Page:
Construction and cleaning may be worlds apart, but Anna Rosales' small, struggling company was given a lift by the massive Tom Bradley International Terminal expansion project at LAX.
Rosales' cleaning company was one of more than 300 subcontractors hired by the construction joint venture of Walsh Austin to work on the $1.5 billion project through mid-2013. | PHOTOS
"My company was saved thanks to this project," said Rosales, who operates her Ver-O-Roses Maintenance company from her Rowland Heights home.
Rosales had worked as a schoolteacher and administrator for 20 years when she decided in 2005 to start her own housecleaning company. She soon expanded the enterprise and sent her workers to office buildings.
Her thriving business came to a halt in 2008, when she was diagnosed with breast cancer and completed nine months of chemotherapy.
Then, an economic recession gripped the country and Rosales lost 70 percent of her clients, who were seeking ways to cut expenses. In turn, she had to significantly trim her staff.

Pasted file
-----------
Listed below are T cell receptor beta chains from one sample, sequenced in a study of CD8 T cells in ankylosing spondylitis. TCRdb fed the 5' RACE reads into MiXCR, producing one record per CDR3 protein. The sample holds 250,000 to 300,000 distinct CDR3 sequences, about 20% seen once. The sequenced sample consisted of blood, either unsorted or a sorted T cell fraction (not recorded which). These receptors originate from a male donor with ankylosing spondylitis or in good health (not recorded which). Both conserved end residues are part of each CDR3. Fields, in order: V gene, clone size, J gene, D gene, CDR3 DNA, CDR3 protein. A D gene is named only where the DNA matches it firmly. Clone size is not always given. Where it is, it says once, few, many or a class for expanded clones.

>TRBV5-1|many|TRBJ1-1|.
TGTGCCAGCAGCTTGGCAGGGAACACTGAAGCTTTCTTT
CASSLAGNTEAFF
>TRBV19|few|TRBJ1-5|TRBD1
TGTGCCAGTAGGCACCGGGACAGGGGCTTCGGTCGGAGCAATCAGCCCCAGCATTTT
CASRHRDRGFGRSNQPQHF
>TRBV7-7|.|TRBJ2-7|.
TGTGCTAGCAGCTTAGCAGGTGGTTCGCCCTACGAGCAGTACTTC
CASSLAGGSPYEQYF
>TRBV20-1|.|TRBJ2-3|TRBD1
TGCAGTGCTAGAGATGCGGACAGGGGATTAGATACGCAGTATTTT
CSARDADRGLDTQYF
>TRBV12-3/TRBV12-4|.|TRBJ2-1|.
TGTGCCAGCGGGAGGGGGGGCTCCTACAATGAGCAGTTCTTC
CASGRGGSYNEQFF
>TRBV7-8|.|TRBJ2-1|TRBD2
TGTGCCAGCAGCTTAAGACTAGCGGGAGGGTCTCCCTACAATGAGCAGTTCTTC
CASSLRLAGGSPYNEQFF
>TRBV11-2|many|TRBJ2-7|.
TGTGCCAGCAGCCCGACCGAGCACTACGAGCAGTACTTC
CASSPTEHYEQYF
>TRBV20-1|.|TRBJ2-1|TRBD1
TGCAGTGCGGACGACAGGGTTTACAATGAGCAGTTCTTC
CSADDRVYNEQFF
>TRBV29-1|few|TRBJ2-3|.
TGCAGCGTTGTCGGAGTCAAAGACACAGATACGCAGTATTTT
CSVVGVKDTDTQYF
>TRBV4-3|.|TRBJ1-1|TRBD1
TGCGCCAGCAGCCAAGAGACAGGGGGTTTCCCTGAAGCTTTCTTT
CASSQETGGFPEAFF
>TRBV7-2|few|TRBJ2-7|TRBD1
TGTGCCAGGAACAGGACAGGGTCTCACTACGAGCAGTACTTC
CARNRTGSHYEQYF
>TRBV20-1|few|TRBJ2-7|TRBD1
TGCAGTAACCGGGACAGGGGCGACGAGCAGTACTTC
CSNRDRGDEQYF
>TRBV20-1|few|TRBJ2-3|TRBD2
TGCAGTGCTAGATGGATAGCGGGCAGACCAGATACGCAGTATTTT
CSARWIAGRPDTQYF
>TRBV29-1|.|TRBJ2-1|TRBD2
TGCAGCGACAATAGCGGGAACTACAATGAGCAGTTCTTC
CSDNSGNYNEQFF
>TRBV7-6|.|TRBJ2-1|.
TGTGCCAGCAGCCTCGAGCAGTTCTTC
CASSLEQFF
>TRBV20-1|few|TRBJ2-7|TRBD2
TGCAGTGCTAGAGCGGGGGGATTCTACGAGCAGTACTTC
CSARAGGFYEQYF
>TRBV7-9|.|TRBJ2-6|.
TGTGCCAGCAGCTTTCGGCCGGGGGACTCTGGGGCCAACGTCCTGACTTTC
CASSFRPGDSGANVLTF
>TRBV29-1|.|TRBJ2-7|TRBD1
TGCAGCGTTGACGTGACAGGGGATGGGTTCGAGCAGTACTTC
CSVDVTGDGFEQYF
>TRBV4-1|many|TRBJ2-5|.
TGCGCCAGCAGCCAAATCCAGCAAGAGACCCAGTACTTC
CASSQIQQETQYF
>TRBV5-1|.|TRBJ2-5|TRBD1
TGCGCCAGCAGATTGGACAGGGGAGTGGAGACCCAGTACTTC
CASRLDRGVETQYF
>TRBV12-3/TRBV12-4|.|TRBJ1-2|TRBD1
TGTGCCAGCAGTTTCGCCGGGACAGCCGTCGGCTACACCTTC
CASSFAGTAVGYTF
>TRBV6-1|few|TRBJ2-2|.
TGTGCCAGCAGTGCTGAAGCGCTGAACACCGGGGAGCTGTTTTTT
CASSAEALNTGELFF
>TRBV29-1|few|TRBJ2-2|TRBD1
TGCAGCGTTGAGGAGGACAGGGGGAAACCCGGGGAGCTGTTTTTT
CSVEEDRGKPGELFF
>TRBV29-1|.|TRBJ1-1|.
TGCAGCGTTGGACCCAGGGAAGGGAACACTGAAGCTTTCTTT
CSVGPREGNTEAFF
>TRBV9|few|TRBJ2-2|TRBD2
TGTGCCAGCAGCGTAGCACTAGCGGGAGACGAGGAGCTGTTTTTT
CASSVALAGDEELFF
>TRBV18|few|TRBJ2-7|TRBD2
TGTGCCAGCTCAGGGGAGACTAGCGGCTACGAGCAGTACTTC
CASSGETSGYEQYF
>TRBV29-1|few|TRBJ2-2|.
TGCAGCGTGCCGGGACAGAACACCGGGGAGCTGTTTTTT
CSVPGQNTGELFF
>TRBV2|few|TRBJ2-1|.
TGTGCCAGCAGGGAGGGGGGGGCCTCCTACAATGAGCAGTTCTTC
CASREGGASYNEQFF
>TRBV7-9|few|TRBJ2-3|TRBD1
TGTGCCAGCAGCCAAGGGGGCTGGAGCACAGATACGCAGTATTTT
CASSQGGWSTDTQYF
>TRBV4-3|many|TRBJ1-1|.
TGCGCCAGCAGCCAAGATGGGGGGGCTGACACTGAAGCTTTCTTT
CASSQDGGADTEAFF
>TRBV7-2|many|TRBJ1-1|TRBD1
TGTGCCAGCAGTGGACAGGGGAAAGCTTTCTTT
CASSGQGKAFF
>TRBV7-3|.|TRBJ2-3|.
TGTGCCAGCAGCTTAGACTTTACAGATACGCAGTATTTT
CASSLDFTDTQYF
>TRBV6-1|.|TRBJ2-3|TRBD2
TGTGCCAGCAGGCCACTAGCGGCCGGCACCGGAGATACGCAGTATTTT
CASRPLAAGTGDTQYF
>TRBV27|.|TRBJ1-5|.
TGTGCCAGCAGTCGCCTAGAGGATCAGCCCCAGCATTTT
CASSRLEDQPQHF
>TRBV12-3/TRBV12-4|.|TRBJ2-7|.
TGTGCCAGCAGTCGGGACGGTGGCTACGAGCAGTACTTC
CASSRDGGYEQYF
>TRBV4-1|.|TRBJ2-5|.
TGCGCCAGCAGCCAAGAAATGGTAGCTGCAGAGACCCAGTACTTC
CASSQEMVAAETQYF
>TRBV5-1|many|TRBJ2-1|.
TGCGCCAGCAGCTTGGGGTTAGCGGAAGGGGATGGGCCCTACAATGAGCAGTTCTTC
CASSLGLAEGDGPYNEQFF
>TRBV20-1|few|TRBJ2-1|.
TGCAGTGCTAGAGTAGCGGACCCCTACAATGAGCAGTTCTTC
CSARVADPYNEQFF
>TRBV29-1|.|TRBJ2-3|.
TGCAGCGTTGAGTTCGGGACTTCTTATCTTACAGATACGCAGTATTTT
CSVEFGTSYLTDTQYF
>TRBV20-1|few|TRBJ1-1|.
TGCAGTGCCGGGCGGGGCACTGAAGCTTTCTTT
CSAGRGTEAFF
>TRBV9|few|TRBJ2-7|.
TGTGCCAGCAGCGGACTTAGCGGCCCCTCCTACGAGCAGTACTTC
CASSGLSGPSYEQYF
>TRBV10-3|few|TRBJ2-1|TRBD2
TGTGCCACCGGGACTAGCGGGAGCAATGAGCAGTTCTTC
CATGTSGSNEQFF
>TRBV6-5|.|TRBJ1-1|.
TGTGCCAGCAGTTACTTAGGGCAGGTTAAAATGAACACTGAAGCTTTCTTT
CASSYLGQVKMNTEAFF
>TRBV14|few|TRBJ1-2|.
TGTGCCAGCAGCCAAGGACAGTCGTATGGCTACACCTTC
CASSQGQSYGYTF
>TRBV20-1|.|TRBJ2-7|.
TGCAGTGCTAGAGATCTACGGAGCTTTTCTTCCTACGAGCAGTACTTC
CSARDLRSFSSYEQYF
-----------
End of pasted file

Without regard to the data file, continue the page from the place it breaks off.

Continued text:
Just as she was getting her head above water again, Rosales was diagnosed with oral cancer. She temporarily lost her ability to talk after a quarter of her tongue was removed.
That was when she came across an opportunity by Walsh Austin to clean work trailers at the Bradley terminal construction site.
"This has been a journey of realizing my priorities and really taking into consideration what I needed to do to survive," Rosales said. "After surviving cancer and going through what I did with this business over the last few years, I see life so much more different now."
At first, many were skeptical that the airport embarked on the city's largest public works project amid an economic recession.
But the project has proven to be a boon for the airport, along with the entire region, said Gina Marie Lindsey, executive director of LAX.
"It's certainly a ray of sunshine in an otherwise gloomy set of economic stories," Lindsey said. "It's been really interesting to see small businesses that were on the brink of collapsing, but came back to life thanks to this project."
Another company that was given a second chance was Rosemead-based Clean Up America, a waste disposal and recycling firm owned by Deontay Potter.
The company was off to a strong start when it opened four years ago, assisting in the construction of the L.A. Live entertainment complex in downtown Los Angeles. But like Rosales, Potter came close to shuttering his company after the recession hit.
Thanks to the Bradley terminal project, Potter said his company is slowly getting back on its feet again.
"Without this deal, there's no telling where I would be right now," Potter said. "Having this under my belt has brought a lot of business my way and kept us really busy."